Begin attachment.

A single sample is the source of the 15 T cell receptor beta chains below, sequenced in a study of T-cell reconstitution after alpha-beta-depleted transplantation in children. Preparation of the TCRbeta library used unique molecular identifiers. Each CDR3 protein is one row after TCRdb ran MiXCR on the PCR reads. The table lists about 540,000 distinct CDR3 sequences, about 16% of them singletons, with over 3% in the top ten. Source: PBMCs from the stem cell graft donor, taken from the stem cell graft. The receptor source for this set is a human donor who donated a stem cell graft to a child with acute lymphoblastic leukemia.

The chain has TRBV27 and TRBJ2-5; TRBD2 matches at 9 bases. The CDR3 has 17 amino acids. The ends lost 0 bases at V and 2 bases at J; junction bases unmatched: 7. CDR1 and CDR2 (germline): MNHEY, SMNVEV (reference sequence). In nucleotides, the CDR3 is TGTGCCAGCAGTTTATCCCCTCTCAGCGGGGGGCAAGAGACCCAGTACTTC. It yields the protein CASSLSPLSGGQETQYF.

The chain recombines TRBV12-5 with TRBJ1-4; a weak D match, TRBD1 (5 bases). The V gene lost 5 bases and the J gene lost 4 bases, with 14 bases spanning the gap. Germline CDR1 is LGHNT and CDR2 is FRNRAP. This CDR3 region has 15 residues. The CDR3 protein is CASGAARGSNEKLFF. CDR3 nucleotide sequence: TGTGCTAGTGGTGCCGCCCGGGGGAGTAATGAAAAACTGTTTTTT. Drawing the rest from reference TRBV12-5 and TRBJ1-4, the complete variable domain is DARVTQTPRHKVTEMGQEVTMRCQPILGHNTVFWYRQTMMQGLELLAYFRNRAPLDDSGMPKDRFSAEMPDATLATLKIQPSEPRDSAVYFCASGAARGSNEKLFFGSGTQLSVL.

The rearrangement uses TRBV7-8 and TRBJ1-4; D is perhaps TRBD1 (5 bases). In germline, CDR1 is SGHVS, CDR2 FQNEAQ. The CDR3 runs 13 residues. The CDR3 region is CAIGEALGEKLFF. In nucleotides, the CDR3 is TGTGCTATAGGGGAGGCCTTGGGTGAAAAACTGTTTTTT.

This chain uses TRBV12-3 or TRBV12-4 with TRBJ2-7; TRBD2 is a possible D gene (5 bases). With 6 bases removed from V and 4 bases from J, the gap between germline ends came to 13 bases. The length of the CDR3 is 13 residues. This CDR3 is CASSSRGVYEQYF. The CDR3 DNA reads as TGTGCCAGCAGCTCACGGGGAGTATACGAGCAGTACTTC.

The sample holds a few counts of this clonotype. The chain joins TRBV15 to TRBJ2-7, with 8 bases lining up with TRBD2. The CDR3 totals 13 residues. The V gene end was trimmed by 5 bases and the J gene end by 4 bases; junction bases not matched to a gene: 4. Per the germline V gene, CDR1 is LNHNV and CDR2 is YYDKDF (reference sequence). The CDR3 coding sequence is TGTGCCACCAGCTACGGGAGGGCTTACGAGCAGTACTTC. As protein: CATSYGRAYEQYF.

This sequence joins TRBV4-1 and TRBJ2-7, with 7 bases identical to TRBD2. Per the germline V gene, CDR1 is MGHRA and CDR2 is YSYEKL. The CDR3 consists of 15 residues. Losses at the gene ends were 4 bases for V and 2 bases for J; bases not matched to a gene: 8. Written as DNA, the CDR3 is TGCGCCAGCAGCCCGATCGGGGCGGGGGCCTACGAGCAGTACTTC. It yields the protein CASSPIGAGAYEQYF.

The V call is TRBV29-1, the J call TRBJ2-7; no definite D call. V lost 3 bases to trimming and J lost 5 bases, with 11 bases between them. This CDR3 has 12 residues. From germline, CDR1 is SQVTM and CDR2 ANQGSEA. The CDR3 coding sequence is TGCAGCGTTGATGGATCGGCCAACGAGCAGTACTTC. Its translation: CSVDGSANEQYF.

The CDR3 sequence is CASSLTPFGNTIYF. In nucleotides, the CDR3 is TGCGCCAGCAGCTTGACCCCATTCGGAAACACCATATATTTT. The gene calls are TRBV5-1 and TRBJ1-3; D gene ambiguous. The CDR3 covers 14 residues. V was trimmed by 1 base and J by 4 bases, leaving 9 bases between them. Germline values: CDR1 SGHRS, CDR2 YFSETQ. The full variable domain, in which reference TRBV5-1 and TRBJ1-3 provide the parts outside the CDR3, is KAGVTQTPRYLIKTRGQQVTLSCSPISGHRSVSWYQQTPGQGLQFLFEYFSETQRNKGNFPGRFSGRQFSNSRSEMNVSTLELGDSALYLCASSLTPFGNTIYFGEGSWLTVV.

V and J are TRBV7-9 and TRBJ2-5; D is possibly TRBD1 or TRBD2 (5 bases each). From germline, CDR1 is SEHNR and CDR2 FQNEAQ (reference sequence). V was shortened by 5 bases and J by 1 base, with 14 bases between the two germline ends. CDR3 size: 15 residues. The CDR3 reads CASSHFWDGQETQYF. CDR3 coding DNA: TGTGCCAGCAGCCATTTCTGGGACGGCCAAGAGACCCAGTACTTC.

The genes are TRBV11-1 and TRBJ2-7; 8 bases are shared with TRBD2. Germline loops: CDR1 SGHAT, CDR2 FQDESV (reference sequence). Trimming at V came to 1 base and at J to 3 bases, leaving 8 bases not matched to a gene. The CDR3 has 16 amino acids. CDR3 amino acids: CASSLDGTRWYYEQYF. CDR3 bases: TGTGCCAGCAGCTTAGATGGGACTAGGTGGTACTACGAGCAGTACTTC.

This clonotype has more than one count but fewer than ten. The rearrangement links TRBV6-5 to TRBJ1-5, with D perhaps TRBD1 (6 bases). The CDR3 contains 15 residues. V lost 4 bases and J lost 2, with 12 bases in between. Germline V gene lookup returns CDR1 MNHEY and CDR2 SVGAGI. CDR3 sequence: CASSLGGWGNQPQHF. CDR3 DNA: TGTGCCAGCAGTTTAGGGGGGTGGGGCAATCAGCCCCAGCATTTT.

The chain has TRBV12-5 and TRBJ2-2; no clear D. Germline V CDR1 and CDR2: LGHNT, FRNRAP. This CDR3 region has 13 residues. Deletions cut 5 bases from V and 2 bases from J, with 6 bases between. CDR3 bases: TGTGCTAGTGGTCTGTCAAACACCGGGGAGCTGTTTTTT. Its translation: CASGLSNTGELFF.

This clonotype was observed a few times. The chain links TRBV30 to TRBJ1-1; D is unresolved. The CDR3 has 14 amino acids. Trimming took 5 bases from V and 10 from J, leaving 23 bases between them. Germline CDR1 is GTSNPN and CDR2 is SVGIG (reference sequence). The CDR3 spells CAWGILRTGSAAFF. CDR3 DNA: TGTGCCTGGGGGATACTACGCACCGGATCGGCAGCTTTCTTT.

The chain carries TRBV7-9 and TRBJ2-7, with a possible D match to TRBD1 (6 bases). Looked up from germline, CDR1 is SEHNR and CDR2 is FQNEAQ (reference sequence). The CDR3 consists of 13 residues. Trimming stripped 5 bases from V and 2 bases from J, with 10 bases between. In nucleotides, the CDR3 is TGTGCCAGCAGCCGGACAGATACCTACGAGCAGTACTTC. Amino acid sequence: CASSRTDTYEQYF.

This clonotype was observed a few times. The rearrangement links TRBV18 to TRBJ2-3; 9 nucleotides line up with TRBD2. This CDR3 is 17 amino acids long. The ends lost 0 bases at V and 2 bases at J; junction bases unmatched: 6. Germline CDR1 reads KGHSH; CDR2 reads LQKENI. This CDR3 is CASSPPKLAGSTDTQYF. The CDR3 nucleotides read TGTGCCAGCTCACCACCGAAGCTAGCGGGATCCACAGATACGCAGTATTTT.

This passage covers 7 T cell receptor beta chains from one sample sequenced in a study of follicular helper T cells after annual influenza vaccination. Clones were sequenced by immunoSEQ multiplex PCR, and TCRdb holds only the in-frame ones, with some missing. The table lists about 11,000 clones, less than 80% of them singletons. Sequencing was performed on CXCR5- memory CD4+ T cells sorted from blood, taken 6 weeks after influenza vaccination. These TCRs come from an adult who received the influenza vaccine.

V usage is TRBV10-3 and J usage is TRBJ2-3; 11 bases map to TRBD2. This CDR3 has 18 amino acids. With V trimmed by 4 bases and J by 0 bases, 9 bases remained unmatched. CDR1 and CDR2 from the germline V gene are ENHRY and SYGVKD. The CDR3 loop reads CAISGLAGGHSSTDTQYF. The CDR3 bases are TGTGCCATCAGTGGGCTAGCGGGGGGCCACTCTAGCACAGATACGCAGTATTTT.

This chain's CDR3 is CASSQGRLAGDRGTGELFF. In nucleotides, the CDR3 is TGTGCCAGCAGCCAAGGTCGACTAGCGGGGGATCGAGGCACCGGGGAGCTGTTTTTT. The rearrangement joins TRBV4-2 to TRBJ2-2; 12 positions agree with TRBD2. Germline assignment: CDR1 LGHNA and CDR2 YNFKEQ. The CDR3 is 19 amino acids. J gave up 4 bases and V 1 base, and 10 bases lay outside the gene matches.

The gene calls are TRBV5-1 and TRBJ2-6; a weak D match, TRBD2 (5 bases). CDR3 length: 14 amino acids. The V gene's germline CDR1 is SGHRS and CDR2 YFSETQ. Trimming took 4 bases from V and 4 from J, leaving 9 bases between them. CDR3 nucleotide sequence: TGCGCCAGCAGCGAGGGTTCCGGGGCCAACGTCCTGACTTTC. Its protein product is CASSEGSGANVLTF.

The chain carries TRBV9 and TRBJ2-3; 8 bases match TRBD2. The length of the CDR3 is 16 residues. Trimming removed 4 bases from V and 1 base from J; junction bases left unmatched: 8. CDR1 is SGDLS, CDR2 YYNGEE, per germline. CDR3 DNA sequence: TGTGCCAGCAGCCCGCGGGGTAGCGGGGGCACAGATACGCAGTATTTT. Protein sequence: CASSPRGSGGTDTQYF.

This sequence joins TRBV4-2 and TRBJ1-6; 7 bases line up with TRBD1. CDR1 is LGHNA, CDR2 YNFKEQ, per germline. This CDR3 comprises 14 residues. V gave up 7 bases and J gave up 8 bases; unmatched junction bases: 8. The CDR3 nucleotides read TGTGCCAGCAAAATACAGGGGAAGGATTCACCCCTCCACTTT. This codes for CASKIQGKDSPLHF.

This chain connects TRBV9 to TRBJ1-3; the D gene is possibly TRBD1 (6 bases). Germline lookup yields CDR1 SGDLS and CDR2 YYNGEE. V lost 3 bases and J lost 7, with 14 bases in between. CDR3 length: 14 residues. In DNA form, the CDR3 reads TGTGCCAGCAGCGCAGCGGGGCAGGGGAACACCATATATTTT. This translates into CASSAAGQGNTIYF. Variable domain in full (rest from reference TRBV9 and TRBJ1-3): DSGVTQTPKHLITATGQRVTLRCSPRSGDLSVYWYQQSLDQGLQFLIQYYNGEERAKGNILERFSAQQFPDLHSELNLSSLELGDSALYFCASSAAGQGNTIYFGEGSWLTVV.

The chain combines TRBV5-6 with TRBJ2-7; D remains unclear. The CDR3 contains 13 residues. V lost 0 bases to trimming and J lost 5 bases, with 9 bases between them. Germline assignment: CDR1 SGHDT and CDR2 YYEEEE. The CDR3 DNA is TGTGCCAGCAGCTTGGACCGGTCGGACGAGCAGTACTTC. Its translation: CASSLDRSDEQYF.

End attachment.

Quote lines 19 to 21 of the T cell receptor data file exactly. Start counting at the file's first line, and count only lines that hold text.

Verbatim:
This chain's CDR3 is CASSQGRLAGDRGTGELFF. In nucleotides, the CDR3 is TGTGCCAGCAGCCAAGGTCGACTAGCGGGGGATCGAGGCACCGGGGAGCTGTTTTTT. The rearrangement joins TRBV4-2 to TRBJ2-2; 12 positions agree with TRBD2. Germline assignment: CDR1 LGHNA and CDR2 YNFKEQ. The CDR3 is 19 amino acids. J gave up 4 bases and V 1 base, and 10 bases lay outside the gene matches.

The gene calls are TRBV5-1 and TRBJ2-6; a weak D match, TRBD2 (5 bases). CDR3 length: 14 amino acids. The V gene's germline CDR1 is SGHRS and CDR2 YFSETQ. Trimming took 4 bases from V and 4 from J, leaving 9 bases between them. CDR3 nucleotide sequence: TGCGCCAGCAGCGAGGGTTCCGGGGCCAACGTCCTGACTTTC. Its protein product is CASSEGSGANVLTF.

The chain carries TRBV9 and TRBJ2-3; 8 bases match TRBD2. The length of the CDR3 is 16 residues. Trimming removed 4 bases from V and 1 base from J; junction bases left unmatched: 8. CDR1 is SGDLS, CDR2 YYNGEE, per germline. CDR3 DNA sequence: TGTGCCAGCAGCCCGCGGGGTAGCGGGGGCACAGATACGCAGTATTTT. Protein sequence: CASSPRGSGGTDTQYF.